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Ranking the top UFC PPV draws of all time from McGregor to Mighty Mouse

Conor McGregor

For a while, I've wanted to answer the question of who the biggest pay-per-view draws in UFC history have been. The problem is that there are many different ways to look at tackling the answer. An example: 500,000 buys in 2016 may not be quite the same thing as 500,000 buys in 2008...or maybe it is.

So, here's what I did:

- I decided on a “rolling average”. Rather than simply looking at the average for a calendar year, I looked at the total PPV purchases for the previous year, the total for the current year, and the total for the next year so the “rolling average” is the average of those three years. As you might expect, each year has a different rolling average.

The reason I chose this method is that using a single year to determine a base leaves things open to fluctuations based on key talent not being available. It makes the product seem colder than it actually is when, in fact, it’s just a case of none of the key top draws fighting during that time period. 2014 is a perfect example of this as at a quick glance, you might think UFC was dying a fast death on PPV given that the average number of buys was 200-300K less than in any year since 2005.

Using the rolling average, the number is relatively the same as it was in every other year between 2011 and 2015, although it was on a slight decline. That slight decline does seem to be turning around. A big part of that is the emergence of Conor McGregor and Ronda Rousey, but what the rolling averages show is that the base is up as well from recent year. As the saying goes, “a rising tide raises all boats”.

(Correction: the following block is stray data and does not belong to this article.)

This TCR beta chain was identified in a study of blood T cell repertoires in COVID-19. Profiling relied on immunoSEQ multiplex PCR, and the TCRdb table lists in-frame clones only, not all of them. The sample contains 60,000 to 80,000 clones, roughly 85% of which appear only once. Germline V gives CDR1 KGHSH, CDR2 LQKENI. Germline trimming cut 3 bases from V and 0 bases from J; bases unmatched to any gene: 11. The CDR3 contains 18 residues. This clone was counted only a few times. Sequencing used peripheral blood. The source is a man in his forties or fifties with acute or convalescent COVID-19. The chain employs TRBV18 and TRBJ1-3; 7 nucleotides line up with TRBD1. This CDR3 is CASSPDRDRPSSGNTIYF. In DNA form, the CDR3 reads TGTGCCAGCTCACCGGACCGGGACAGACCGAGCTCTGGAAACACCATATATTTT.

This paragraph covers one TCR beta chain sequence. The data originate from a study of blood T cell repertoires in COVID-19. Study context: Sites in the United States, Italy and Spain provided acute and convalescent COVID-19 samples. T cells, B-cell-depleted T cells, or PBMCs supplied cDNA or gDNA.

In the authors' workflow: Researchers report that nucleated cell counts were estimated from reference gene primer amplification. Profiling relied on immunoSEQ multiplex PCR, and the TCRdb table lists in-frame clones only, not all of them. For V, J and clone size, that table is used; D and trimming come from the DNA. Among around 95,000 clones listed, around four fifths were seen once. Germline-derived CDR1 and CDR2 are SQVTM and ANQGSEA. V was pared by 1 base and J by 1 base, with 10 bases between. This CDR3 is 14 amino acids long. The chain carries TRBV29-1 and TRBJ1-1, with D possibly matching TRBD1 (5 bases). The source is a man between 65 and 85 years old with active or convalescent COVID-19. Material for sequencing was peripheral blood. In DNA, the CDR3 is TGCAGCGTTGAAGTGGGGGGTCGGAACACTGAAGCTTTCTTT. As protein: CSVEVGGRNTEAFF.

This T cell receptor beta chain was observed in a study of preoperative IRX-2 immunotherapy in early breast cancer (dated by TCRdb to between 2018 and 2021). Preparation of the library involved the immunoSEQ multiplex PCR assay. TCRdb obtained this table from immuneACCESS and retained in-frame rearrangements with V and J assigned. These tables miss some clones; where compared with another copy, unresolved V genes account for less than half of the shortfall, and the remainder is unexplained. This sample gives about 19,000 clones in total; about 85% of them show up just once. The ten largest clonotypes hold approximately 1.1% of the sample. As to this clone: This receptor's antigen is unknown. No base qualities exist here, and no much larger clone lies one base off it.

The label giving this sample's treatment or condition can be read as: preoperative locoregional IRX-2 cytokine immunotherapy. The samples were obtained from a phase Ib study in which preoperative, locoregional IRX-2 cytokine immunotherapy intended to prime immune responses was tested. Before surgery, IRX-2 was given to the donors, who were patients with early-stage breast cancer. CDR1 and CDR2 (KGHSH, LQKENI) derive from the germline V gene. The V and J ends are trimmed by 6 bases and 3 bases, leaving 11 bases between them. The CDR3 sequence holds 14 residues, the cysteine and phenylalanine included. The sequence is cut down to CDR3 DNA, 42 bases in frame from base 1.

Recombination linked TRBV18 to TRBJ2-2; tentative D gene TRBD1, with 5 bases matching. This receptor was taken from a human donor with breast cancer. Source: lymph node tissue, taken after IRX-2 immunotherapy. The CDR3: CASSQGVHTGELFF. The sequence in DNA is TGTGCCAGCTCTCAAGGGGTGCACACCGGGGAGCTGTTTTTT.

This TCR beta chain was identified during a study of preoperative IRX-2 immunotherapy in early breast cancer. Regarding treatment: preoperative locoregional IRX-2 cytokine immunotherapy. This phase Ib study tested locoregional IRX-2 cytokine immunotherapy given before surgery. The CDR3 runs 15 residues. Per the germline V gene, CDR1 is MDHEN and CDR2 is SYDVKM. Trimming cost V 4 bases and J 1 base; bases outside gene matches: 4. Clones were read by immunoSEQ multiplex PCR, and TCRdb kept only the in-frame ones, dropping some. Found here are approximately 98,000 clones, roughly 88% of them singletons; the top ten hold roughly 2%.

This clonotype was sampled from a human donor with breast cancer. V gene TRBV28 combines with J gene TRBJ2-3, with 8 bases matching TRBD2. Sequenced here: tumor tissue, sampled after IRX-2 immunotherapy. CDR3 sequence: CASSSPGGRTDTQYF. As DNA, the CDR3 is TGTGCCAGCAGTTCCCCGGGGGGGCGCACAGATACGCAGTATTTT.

- The next step was to compare each PPV buys total to the rolling average for that particular year. Key fighters on each show included whomever was fighting in the main event, as well as other big names on the show that would have been key to a buyer's decision to either purchase or to not purchase a show. It should come as no surprise that certain individuals seemed to always be on shows that performed considerably higher than that year’s rolling average and others were on shows that performed considerably lower.

It may surprise some to see that McGregor is already at the top of this list despite the fact that the results for UFC 178 (when he fought Dustin Poirier in a non-title fight) were included in here. The totals of his three subsequent PPVs pushed him to the top of the list, although with a small sample size. Here is the list of each year’s PPV totals including the yearly average, number of shows, total PPV buys for the year and the rolling average:

Chris Weidman

Using those figures, here are the top 20 scores in UFC history as a % over the rolling average for shows those fighters appeared on:

Based on the math, McGregor tops the list followed by Brock Lesnar and, interestingly enough, Chris Weidman.

Here's a bit more on the names on this list: